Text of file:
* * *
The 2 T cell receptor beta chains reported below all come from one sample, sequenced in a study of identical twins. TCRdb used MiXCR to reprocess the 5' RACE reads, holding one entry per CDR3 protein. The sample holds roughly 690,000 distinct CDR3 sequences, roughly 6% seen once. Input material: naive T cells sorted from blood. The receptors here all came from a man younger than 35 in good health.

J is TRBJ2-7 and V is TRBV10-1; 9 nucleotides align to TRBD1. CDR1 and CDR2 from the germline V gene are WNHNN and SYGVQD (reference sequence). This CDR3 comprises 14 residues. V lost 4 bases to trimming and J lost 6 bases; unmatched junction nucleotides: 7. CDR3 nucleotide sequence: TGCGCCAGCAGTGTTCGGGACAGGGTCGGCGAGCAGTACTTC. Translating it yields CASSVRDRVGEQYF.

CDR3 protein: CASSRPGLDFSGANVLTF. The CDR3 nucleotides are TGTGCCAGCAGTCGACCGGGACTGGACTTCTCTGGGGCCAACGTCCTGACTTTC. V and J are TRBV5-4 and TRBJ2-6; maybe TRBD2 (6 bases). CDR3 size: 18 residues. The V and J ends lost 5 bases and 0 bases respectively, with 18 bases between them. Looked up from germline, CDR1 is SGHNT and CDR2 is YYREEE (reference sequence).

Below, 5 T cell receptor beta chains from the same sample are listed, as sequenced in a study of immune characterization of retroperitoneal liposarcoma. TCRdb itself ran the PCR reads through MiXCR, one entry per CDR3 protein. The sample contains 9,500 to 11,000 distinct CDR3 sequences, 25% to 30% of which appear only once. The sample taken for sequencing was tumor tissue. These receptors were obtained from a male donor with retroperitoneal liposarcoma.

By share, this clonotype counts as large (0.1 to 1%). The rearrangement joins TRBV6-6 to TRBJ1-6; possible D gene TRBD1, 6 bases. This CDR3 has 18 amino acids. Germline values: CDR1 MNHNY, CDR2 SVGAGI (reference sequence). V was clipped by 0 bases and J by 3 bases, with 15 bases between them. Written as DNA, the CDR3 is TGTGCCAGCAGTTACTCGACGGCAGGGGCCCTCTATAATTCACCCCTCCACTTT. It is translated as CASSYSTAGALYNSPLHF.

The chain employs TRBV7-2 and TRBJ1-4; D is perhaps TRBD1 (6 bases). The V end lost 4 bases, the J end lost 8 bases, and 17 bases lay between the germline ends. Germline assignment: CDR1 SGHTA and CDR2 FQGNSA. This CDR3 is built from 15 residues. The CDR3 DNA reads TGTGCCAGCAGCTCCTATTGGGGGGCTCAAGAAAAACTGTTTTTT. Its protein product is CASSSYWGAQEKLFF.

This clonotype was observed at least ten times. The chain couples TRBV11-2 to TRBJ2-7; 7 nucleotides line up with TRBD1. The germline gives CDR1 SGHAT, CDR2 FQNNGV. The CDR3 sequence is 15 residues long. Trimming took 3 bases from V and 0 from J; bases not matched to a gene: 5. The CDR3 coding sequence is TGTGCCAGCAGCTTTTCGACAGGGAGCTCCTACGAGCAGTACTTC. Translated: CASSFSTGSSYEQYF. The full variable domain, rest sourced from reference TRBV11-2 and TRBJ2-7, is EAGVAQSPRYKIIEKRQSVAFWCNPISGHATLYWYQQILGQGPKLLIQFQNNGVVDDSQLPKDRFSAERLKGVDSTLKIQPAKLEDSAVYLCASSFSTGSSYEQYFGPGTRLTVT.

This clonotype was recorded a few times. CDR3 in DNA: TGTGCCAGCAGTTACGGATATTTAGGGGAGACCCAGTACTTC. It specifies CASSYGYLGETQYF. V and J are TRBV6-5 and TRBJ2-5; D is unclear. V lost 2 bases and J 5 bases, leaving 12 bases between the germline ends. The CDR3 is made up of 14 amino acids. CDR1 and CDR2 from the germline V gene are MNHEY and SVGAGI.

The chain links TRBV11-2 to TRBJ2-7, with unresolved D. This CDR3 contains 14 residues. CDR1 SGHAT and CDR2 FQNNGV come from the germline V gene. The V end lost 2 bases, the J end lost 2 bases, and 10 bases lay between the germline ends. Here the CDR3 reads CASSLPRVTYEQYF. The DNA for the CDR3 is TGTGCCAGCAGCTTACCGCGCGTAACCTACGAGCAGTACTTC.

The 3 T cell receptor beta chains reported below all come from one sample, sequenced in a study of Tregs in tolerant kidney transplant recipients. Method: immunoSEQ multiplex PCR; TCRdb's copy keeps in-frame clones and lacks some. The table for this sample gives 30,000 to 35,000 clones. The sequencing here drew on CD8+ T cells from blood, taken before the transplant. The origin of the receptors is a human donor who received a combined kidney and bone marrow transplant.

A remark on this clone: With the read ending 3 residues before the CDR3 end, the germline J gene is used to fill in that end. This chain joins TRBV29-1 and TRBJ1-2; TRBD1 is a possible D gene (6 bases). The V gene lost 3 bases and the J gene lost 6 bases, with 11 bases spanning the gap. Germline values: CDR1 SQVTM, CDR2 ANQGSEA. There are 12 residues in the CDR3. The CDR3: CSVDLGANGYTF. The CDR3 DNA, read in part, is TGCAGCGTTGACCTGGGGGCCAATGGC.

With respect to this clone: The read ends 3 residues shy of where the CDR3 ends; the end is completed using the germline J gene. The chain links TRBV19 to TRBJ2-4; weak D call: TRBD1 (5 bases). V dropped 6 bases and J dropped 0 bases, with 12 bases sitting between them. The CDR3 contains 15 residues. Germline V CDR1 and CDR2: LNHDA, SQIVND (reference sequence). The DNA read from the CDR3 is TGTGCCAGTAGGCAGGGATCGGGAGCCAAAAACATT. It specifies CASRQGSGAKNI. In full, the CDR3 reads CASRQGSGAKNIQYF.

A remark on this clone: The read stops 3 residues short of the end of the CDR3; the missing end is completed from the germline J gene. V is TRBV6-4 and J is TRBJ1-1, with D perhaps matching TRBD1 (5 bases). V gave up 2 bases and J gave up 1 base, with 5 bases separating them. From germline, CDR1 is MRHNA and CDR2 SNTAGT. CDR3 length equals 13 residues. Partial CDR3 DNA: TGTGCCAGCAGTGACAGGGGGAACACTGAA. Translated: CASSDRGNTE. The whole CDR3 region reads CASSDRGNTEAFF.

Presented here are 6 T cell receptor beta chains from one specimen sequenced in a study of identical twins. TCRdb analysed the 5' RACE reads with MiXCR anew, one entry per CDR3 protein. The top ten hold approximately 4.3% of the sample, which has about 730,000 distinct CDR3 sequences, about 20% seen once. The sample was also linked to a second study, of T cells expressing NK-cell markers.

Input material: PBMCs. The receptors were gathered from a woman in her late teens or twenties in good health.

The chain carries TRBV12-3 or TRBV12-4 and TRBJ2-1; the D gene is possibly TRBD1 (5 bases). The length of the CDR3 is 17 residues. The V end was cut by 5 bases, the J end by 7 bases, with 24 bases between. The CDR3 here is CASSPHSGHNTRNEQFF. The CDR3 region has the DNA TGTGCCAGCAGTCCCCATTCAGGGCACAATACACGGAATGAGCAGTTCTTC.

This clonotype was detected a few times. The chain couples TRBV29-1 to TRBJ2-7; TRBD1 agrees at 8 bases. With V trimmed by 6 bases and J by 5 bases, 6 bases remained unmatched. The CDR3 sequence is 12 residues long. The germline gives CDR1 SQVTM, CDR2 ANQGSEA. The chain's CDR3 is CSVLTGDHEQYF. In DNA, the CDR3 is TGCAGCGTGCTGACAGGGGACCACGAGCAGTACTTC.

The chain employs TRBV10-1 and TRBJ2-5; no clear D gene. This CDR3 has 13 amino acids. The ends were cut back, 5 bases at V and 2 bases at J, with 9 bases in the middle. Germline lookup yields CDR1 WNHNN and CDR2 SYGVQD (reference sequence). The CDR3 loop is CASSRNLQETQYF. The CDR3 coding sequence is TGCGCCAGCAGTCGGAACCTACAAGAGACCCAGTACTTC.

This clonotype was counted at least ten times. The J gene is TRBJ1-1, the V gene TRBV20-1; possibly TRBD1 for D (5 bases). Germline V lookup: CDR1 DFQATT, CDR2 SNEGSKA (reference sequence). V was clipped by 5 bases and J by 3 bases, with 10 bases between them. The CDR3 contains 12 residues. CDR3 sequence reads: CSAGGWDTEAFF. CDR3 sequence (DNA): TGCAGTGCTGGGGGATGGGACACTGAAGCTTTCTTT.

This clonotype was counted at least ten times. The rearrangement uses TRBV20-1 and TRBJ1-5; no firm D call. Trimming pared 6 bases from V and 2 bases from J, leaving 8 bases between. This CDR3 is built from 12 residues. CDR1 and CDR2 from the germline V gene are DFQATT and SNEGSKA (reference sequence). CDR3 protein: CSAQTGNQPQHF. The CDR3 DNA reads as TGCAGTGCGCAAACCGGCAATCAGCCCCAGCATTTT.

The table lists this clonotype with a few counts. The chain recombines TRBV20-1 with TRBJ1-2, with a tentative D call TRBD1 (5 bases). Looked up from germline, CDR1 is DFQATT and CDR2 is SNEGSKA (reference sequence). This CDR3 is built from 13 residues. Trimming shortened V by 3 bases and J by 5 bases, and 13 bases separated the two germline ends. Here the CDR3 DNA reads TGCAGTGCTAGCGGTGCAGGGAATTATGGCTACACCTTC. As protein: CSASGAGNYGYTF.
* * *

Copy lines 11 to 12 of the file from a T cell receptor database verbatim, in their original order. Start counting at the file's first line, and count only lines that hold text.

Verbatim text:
A remark on this clone: With the read ending 3 residues before the CDR3 end, the germline J gene is used to fill in that end. This chain joins TRBV29-1 and TRBJ1-2; TRBD1 is a possible D gene (6 bases). The V gene lost 3 bases and the J gene lost 6 bases, with 11 bases spanning the gap. Germline values: CDR1 SQVTM, CDR2 ANQGSEA. There are 12 residues in the CDR3. The CDR3: CSVDLGANGYTF. The CDR3 DNA, read in part, is TGCAGCGTTGACCTGGGGGCCAATGGC.

With respect to this clone: The read ends 3 residues shy of where the CDR3 ends; the end is completed using the germline J gene. The chain links TRBV19 to TRBJ2-4; weak D call: TRBD1 (5 bases). V dropped 6 bases and J dropped 0 bases, with 12 bases sitting between them. The CDR3 contains 15 residues. Germline V CDR1 and CDR2: LNHDA, SQIVND (reference sequence). The DNA read from the CDR3 is TGTGCCAGTAGGCAGGGATCGGGAGCCAAAAACATT. It specifies CASRQGSGAKNI. In full, the CDR3 reads CASRQGSGAKNIQYF.